Southwest Regional Reports

Protecting Trees From Winter Injury in the Southern Plains

Use these techniques to prevent sunscald and animal damage during the dormant season

protecting trees from winter injury
This Flashfire® Caddo sugar maple (Acer saccharum ‘JFS-Caddo2’, Zones 4–9) has been wrapped to prevent sunscald and staked to mitigate the effects of wind. Photo: Kim Toscano

Extreme temperature fluctuations in winter are common on the Southern Plains and can cause damage to young trees. Alternate freezing and thawing of water in the trunk can cause cracks in the bark, opening the tree to infection. This problem is commonly called southwest winter injury because it typically occurs on the southwestern portion of the trunk, which tends to experience the greatest temperature swings as the warm afternoon sun strikes the trunk. Another name for this type of damage is sunscald.

Trees susceptible to sunscald

Deciduous trees with smooth bark and young, thin-barked trees are most susceptible to sunscald. Smooth-barked trees include maple (Acer spp. and cvs., Zones 3–9), tulip tree (Liriodendron tulipifera, Zones 4–9), birch (Betula spp. and cvs., Zones 2–7), and many fruit trees. Most young, newly planted trees have thin bark and benefit from a trunk wrap in late fall to protect against injury. While most species develop thicker bark as they age, some trees with dark bark, like peaches and plums, will continue to be susceptible to sunscald. Evergreen trees are not susceptible, because branches shade the trunk in winter.

sunscald on a tree trunk
This photo shows the dramatic effects of sunscald. In this instance, the outer layer of bark has died on the southwestern side of the tree. Photo: Kim Toscano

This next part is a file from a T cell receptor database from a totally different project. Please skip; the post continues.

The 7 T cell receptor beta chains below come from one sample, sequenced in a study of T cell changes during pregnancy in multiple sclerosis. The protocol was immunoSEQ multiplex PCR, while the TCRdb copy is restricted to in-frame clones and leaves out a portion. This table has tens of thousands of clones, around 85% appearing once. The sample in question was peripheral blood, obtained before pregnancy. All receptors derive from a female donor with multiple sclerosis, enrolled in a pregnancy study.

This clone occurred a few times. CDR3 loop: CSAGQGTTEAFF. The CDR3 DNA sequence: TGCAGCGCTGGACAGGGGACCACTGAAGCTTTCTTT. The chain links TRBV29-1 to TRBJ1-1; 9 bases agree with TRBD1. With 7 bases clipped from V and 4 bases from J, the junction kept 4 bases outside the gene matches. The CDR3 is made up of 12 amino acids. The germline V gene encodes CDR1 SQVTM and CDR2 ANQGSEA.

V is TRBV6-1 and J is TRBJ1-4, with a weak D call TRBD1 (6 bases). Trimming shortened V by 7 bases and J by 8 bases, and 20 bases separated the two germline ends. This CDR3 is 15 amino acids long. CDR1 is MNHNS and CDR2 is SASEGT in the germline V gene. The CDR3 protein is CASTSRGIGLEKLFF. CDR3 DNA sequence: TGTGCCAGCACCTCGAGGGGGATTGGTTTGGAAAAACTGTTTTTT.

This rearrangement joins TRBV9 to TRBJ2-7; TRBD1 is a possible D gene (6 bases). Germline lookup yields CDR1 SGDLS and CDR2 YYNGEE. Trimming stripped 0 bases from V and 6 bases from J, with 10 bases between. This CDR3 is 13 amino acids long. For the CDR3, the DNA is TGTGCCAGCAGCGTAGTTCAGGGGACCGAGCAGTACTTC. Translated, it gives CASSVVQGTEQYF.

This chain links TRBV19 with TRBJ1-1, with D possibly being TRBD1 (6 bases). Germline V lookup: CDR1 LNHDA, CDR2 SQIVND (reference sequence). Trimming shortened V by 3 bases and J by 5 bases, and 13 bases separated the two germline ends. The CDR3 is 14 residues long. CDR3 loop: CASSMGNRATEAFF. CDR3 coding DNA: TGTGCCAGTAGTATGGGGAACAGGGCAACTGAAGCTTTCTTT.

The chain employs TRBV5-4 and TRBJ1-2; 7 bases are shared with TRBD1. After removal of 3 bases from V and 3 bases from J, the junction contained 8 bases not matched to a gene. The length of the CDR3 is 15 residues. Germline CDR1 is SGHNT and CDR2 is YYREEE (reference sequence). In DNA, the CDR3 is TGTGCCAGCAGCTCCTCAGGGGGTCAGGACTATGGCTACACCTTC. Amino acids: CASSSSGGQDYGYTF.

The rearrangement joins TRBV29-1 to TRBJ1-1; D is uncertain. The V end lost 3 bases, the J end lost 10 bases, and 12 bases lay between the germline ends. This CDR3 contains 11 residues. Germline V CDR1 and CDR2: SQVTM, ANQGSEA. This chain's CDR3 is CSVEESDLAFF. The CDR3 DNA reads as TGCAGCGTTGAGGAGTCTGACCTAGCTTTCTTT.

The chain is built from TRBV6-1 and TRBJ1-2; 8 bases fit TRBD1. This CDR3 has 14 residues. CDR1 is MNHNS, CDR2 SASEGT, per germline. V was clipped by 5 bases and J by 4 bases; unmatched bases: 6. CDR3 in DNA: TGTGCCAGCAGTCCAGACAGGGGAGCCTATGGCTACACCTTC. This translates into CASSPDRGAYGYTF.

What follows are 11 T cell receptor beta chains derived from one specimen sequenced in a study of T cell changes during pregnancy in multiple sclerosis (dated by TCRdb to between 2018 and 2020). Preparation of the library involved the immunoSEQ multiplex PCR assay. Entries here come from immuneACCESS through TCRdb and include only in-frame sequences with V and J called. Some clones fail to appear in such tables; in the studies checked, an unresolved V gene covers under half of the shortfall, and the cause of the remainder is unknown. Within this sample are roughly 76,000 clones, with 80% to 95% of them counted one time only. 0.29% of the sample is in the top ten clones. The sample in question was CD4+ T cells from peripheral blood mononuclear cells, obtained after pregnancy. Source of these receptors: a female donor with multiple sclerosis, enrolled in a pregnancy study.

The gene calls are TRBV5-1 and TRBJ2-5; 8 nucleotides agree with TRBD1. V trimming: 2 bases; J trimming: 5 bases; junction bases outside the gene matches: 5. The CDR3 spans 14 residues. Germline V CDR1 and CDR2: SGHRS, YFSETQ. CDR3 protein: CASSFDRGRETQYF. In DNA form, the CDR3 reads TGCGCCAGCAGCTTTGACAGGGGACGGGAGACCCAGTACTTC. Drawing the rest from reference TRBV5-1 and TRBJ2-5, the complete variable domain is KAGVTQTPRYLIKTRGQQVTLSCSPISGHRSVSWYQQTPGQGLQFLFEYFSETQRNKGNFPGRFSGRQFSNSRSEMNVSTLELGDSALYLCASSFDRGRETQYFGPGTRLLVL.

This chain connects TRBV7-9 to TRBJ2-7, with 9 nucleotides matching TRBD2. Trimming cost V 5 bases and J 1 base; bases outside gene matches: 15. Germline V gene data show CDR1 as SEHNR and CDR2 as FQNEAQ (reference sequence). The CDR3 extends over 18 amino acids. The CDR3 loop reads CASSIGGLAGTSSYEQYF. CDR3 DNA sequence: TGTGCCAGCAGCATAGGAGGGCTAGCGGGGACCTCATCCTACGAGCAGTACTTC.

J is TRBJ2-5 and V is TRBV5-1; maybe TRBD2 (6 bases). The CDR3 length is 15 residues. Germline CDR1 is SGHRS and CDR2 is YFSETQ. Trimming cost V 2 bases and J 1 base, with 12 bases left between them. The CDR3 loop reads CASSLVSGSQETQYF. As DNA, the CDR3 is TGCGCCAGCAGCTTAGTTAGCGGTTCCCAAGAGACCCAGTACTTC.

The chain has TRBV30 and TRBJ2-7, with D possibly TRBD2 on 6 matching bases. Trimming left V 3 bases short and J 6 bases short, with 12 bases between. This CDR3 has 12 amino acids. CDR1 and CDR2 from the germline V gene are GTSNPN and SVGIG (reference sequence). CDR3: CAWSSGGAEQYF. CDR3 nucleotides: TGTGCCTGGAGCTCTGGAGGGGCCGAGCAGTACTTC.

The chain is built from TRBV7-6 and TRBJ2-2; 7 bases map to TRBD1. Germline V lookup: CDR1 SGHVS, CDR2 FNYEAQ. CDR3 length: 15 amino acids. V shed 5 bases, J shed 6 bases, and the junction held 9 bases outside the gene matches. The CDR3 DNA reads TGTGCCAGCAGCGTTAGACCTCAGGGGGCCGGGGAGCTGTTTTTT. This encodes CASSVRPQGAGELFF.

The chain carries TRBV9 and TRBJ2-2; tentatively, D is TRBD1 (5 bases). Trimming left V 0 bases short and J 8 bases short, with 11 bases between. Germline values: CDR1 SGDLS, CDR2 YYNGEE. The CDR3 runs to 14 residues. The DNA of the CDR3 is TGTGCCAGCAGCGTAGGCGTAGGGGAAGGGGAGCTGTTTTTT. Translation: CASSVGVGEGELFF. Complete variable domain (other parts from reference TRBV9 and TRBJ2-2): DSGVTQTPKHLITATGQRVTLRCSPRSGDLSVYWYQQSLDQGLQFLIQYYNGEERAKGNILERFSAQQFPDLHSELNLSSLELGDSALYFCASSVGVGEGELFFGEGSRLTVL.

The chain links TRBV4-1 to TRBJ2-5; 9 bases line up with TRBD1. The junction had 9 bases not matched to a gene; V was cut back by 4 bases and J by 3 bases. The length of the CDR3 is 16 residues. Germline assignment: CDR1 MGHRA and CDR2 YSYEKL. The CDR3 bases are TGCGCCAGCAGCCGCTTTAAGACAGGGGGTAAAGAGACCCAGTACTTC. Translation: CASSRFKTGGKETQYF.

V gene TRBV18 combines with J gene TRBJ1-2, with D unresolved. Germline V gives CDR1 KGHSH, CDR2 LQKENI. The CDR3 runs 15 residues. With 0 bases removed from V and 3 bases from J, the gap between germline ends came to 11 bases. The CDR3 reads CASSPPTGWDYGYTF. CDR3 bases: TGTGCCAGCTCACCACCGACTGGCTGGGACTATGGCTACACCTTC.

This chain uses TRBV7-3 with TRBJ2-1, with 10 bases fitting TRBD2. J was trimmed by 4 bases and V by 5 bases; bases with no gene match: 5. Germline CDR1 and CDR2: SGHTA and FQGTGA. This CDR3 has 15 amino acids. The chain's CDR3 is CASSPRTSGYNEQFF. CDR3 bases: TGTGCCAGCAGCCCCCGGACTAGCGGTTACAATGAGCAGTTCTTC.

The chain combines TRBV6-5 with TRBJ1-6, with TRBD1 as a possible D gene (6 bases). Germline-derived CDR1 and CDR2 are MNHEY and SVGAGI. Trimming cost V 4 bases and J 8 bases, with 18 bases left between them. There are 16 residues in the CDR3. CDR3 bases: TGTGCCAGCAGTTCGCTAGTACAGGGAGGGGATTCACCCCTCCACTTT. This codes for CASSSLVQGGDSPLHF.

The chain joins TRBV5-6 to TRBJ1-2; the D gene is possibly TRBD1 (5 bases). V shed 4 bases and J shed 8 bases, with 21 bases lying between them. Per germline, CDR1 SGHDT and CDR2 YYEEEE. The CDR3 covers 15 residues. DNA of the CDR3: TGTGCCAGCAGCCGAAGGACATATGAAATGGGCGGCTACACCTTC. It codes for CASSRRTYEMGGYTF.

How to protect trees against sunscald

Several commercial products are available to protect trunks against winter injury. These are made of plastic, paper, or polypropylene fabric. I prefer paper wraps, as they produce less waste and look more natural in the landscape. Paper wraps are made of thick, crinkled craft paper that has a little stretch to it. To apply paper tree wraps, simply wrap the paper around the trunk, beginning at the base and overlapping as you work your way up to the first branch. Apply the paper loosely as you work. Secure the tops and bottoms with a zip tie, tape, or twine. Polypropylene wraps are applied in a similar manner. If you are using a plastic trunk guard, make sure it is loosely fitting and has holes or slits for good air circulation.

tree wrapped and tied
Apply wraps loosely to prevent girdling and other damage, and remove any ties securing the wrap early in spring. Photo: Kim Toscano

When to apply tree wraps

Young trees benefit from tree wraps for the first two winters as they become established and develop thicker bark. The susceptible trees mentioned above will benefit from wrapping during the first five years or until the bark develops texture. Apply trunk wraps in October, and leave them in place until March. It is important to remove tree wraps in spring prior to growth. During spring growth, the trunk expands as water moves up the trunk. Wraps applied too tightly or left on during this time can cause constriction in the trunk. Pay attention to any zip ties or other fasteners as well. It is crucial to remove these to avoid girdling the trunk.

wire cage around a tree
Wire cages can protect against damage from hungry critters. Photo: Kim Toscano

Winter pest protection

Rabbits, rodents, and deer also cause damage to tree trunks, especially in winter. You can protect against this type of damage by installing a small wire mesh cylinder around the trunk. Set the mesh cage an inch or so from the trunk so mammals cannot feed through the openings. It is important to check the spacing regularly to make sure the trunk has not outgrown the cage. Bury the bottom several inches of the cage below the soil line to prevent animals from burrowing underneath.

Winter tree maintenance

Keep trees well irrigated going into the winter season. Stressed trees are more susceptible to sunscald. Give trees a fresh blanket of mulch to maintain soil moisture over the winter, and water trees and shrubs at least once per month during the winter months in the absence of sufficient rain or snowfall.

—Kim Toscano is a horticulturalist based in Stillwater, Oklahoma. She previously hosted Oklahoma Gardening, a weekly PBS television program produced by the Oklahoma Cooperative Extension Service.

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